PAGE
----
About NBR“Nightly Business Report produced by CNBC” (NBR) is an award-winning and highly-respected nightly business news program that airs on public television. Television’s longest-running evening business news broadcast, “NBR” features in-depth coverage and analysis of the biggest financial news stories of the day and access to some of the world’s top business leaders and policy makers.
- Prepare for a good year on Wall Street—just not 2017 good, says JP Morgan Private Bank
- Behind-the-scenes secrets of 'Shark Tank' from a CEO who landed a deal with Kevin O'Leary
- A Sportswear start-up is NASA technology to make the next generation of jackets
- Saudi Arabia says it's in talks with 10 other nations on nuclear energy ambitions, calls for fairness from US
- A former Google and Apple exec now teaches Stanford students to design products to make people happy
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Four years ago, Nick Miller and Adam Zilberbaum were working 16-hour days trying to build Parking Panda, an online service that lets people reserve vehicle parking in advance of events and nights out. But instead of heading off to business school, they went to the Entrepreneurs Roundtable Accelerator in New York City. Read More Meet the …
Ash Kamel wanted to expand his skills and be more marketable in the corporate world. But he didn’t choose to do it by enrolling in an expensive and time-consuming business school program. Kamel, who graduated with an electrical engineering degree nearly a decade ago and became an entrepreneur, enrolled instead in a three-month, classroom-based “boot …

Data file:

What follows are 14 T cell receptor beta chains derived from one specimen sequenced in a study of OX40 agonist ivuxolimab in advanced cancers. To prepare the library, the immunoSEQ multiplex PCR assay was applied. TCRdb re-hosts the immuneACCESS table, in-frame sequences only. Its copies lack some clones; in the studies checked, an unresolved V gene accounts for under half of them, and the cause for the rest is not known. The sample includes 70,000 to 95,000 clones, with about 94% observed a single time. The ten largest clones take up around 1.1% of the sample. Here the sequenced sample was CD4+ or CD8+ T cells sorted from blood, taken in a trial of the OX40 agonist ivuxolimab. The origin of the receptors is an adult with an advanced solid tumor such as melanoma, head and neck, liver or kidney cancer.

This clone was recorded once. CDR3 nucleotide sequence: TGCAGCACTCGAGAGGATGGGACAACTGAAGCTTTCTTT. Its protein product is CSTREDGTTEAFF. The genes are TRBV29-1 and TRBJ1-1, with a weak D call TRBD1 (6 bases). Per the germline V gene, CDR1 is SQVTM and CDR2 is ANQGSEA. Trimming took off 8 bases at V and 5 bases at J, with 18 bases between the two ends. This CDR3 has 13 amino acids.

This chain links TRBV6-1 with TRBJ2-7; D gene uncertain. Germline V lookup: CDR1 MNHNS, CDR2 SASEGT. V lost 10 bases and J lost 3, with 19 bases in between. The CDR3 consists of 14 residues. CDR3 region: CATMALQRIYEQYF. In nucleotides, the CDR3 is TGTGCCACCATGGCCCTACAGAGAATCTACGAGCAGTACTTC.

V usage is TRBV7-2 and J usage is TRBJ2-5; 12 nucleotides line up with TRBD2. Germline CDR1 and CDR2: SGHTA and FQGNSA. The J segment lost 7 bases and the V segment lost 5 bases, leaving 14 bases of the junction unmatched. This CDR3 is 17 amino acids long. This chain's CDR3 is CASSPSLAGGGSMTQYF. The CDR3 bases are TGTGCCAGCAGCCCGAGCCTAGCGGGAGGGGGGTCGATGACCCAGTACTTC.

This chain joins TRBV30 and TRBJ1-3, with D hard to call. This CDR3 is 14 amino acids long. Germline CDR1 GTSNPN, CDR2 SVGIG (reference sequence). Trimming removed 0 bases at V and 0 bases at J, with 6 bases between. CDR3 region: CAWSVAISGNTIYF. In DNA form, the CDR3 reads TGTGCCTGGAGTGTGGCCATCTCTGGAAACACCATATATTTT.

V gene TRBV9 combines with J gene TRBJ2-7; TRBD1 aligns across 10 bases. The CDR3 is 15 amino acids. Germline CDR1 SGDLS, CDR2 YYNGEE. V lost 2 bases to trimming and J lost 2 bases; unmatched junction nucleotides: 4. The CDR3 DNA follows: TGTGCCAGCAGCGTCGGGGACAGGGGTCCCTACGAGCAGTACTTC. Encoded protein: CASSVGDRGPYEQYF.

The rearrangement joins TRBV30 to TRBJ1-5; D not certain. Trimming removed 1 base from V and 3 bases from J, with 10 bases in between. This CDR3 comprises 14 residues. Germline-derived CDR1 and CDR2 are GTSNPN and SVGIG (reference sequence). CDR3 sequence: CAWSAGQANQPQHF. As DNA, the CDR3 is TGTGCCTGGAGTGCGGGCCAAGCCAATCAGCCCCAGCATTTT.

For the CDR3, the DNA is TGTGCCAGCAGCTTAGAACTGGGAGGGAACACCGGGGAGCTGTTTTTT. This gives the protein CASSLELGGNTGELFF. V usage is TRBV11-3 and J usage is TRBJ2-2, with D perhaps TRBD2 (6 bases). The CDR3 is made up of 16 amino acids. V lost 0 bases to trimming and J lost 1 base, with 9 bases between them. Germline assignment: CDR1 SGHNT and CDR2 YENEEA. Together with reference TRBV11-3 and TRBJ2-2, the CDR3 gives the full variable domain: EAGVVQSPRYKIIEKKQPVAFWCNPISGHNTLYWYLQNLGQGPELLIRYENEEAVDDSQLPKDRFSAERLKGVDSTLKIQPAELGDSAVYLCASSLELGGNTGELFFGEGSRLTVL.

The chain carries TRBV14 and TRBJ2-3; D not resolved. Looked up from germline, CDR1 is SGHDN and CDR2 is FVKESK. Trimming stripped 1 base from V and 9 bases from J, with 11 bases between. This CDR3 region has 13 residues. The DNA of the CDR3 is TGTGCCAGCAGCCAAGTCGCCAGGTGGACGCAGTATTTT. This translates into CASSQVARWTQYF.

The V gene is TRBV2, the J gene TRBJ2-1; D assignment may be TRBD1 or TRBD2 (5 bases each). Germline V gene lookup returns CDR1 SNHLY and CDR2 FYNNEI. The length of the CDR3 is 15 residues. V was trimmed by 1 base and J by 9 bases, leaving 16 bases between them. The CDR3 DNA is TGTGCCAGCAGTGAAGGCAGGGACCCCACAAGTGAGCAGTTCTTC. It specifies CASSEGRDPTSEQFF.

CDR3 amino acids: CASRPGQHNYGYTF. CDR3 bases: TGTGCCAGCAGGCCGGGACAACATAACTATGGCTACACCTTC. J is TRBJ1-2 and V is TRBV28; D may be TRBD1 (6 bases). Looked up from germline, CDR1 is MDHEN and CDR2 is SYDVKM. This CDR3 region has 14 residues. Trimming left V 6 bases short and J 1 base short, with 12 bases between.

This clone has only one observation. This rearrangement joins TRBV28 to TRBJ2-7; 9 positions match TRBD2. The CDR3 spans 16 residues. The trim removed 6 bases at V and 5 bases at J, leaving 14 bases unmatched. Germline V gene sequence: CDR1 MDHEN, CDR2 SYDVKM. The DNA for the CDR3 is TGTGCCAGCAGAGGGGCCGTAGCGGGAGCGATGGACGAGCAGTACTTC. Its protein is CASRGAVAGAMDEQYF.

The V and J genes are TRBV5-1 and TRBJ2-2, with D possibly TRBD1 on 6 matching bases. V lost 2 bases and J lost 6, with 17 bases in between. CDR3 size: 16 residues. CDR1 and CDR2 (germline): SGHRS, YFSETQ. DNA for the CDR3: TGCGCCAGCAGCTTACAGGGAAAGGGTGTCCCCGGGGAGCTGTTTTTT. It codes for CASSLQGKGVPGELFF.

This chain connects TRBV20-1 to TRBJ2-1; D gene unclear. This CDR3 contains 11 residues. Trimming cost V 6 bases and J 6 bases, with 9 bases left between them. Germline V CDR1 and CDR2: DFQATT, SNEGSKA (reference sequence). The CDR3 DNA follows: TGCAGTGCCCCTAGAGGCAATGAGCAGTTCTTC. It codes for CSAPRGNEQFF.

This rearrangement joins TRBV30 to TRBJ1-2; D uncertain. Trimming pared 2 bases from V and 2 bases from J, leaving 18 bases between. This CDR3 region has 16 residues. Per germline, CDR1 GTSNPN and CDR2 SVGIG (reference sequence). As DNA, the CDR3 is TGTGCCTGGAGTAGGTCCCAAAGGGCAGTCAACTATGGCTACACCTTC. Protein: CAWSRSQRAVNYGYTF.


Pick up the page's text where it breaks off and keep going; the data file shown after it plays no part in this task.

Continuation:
What might a college education look like 25 years from now? What will the student body look like? And what could be the impact of rising tuition costs and the current student loan bubble? In the final installment of our three-part series on the future of education, Sharon Epperson gives us a glimpse into the …
Twenty years from now, a new method of teaching will turn the traditional classroom model on its head.
Supercomputers that are able to process tons of information including documents, dictionaries and encyclopedias could be useful for tutoring students.
To walk into a college classroom today is to take a trip back in time. Odds are, the room will have desks arranged in rows, with open space or a lectern at the front of the room. Professors will be using that space to lecture as students sit and listen passively. That classroom structure has changed little …